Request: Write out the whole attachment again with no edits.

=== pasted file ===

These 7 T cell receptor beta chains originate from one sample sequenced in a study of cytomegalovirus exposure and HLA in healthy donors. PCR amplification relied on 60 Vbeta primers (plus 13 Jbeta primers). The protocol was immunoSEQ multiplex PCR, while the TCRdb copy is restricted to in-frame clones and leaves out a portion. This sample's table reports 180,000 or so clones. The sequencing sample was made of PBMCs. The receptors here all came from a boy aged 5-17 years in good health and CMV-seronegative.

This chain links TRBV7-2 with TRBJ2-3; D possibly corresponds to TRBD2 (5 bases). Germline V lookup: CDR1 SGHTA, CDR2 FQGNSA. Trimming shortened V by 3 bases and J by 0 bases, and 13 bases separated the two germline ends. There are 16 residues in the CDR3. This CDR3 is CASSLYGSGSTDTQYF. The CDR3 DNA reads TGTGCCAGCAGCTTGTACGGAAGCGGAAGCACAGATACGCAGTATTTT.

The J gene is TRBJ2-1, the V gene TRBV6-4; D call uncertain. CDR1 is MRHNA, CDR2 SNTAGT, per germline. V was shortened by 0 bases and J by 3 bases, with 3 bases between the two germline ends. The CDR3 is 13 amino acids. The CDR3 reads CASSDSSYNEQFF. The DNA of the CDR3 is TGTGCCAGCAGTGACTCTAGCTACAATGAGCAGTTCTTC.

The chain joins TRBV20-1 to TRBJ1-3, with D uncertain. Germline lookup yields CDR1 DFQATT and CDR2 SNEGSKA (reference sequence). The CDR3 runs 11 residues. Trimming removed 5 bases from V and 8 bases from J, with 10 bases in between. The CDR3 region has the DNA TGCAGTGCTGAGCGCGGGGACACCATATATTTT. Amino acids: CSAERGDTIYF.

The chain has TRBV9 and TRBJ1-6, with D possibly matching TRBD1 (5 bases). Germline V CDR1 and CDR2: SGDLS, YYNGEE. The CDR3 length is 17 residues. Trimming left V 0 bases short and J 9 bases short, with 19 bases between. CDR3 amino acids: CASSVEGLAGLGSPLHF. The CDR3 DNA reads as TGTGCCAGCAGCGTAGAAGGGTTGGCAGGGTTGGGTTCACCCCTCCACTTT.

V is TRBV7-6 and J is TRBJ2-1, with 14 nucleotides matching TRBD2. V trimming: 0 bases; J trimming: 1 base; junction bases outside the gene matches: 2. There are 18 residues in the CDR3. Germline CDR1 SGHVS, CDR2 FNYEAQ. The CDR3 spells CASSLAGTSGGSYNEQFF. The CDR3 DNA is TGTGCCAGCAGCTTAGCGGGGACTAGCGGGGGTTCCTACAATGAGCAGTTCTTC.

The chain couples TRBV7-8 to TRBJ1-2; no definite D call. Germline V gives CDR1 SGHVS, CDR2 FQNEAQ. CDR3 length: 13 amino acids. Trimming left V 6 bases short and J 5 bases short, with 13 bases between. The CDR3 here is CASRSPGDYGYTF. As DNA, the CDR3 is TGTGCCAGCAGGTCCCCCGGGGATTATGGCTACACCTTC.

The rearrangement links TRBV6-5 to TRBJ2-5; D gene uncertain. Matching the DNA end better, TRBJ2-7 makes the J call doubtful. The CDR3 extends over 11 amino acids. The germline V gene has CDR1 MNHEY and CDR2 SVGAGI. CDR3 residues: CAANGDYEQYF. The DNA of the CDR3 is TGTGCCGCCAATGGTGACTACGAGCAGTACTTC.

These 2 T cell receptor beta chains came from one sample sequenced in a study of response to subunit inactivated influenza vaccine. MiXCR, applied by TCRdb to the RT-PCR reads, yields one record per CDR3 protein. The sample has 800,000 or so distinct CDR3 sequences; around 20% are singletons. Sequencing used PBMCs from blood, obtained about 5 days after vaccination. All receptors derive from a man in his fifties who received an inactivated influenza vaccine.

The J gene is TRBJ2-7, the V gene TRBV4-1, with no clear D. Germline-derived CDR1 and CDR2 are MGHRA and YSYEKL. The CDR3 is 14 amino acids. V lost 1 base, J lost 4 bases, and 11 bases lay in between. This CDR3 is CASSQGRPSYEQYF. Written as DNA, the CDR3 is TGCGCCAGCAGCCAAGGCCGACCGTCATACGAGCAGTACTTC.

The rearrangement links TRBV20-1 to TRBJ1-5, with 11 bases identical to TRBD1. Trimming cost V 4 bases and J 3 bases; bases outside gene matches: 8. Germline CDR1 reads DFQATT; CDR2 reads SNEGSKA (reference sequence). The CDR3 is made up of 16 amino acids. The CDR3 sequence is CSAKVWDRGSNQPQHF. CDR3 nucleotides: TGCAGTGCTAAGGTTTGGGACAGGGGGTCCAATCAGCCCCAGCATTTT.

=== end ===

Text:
These 7 T cell receptor beta chains originate from one sample sequenced in a study of cytomegalovirus exposure and HLA in healthy donors. PCR amplification relied on 60 Vbeta primers (plus 13 Jbeta primers). The protocol was immunoSEQ multiplex PCR, while the TCRdb copy is restricted to in-frame clones and leaves out a portion. This sample's table reports 180,000 or so clones. The sequencing sample was made of PBMCs. The receptors here all came from a boy aged 5-17 years in good health and CMV-seronegative.

This chain links TRBV7-2 with TRBJ2-3; D possibly corresponds to TRBD2 (5 bases). Germline V lookup: CDR1 SGHTA, CDR2 FQGNSA. Trimming shortened V by 3 bases and J by 0 bases, and 13 bases separated the two germline ends. There are 16 residues in the CDR3. This CDR3 is CASSLYGSGSTDTQYF. The CDR3 DNA reads TGTGCCAGCAGCTTGTACGGAAGCGGAAGCACAGATACGCAGTATTTT.

The J gene is TRBJ2-1, the V gene TRBV6-4; D call uncertain. CDR1 is MRHNA, CDR2 SNTAGT, per germline. V was shortened by 0 bases and J by 3 bases, with 3 bases between the two germline ends. The CDR3 is 13 amino acids. The CDR3 reads CASSDSSYNEQFF. The DNA of the CDR3 is TGTGCCAGCAGTGACTCTAGCTACAATGAGCAGTTCTTC.

The chain joins TRBV20-1 to TRBJ1-3, with D uncertain. Germline lookup yields CDR1 DFQATT and CDR2 SNEGSKA (reference sequence). The CDR3 runs 11 residues. Trimming removed 5 bases from V and 8 bases from J, with 10 bases in between. The CDR3 region has the DNA TGCAGTGCTGAGCGCGGGGACACCATATATTTT. Amino acids: CSAERGDTIYF.

The chain has TRBV9 and TRBJ1-6, with D possibly matching TRBD1 (5 bases). Germline V CDR1 and CDR2: SGDLS, YYNGEE. The CDR3 length is 17 residues. Trimming left V 0 bases short and J 9 bases short, with 19 bases between. CDR3 amino acids: CASSVEGLAGLGSPLHF. The CDR3 DNA reads as TGTGCCAGCAGCGTAGAAGGGTTGGCAGGGTTGGGTTCACCCCTCCACTTT.

V is TRBV7-6 and J is TRBJ2-1, with 14 nucleotides matching TRBD2. V trimming: 0 bases; J trimming: 1 base; junction bases outside the gene matches: 2. There are 18 residues in the CDR3. Germline CDR1 SGHVS, CDR2 FNYEAQ. The CDR3 spells CASSLAGTSGGSYNEQFF. The CDR3 DNA is TGTGCCAGCAGCTTAGCGGGGACTAGCGGGGGTTCCTACAATGAGCAGTTCTTC.

The chain couples TRBV7-8 to TRBJ1-2; no definite D call. Germline V gives CDR1 SGHVS, CDR2 FQNEAQ. CDR3 length: 13 amino acids. Trimming left V 6 bases short and J 5 bases short, with 13 bases between. The CDR3 here is CASRSPGDYGYTF. As DNA, the CDR3 is TGTGCCAGCAGGTCCCCCGGGGATTATGGCTACACCTTC.

The rearrangement links TRBV6-5 to TRBJ2-5; D gene uncertain. Matching the DNA end better, TRBJ2-7 makes the J call doubtful. The CDR3 extends over 11 amino acids. The germline V gene has CDR1 MNHEY and CDR2 SVGAGI. CDR3 residues: CAANGDYEQYF. The DNA of the CDR3 is TGTGCCGCCAATGGTGACTACGAGCAGTACTTC.

These 2 T cell receptor beta chains came from one sample sequenced in a study of response to subunit inactivated influenza vaccine. MiXCR, applied by TCRdb to the RT-PCR reads, yields one record per CDR3 protein. The sample has 800,000 or so distinct CDR3 sequences; around 20% are singletons. Sequencing used PBMCs from blood, obtained about 5 days after vaccination. All receptors derive from a man in his fifties who received an inactivated influenza vaccine.

The J gene is TRBJ2-7, the V gene TRBV4-1, with no clear D. Germline-derived CDR1 and CDR2 are MGHRA and YSYEKL. The CDR3 is 14 amino acids. V lost 1 base, J lost 4 bases, and 11 bases lay in between. This CDR3 is CASSQGRPSYEQYF. Written as DNA, the CDR3 is TGCGCCAGCAGCCAAGGCCGACCGTCATACGAGCAGTACTTC.

The rearrangement links TRBV20-1 to TRBJ1-5, with 11 bases identical to TRBD1. Trimming cost V 4 bases and J 3 bases; bases outside gene matches: 8. Germline CDR1 reads DFQATT; CDR2 reads SNEGSKA (reference sequence). The CDR3 is made up of 16 amino acids. The CDR3 sequence is CSAKVWDRGSNQPQHF. CDR3 nucleotides: TGCAGTGCTAAGGTTTGGGACAGGGGGTCCAATCAGCCCCAGCATTTT.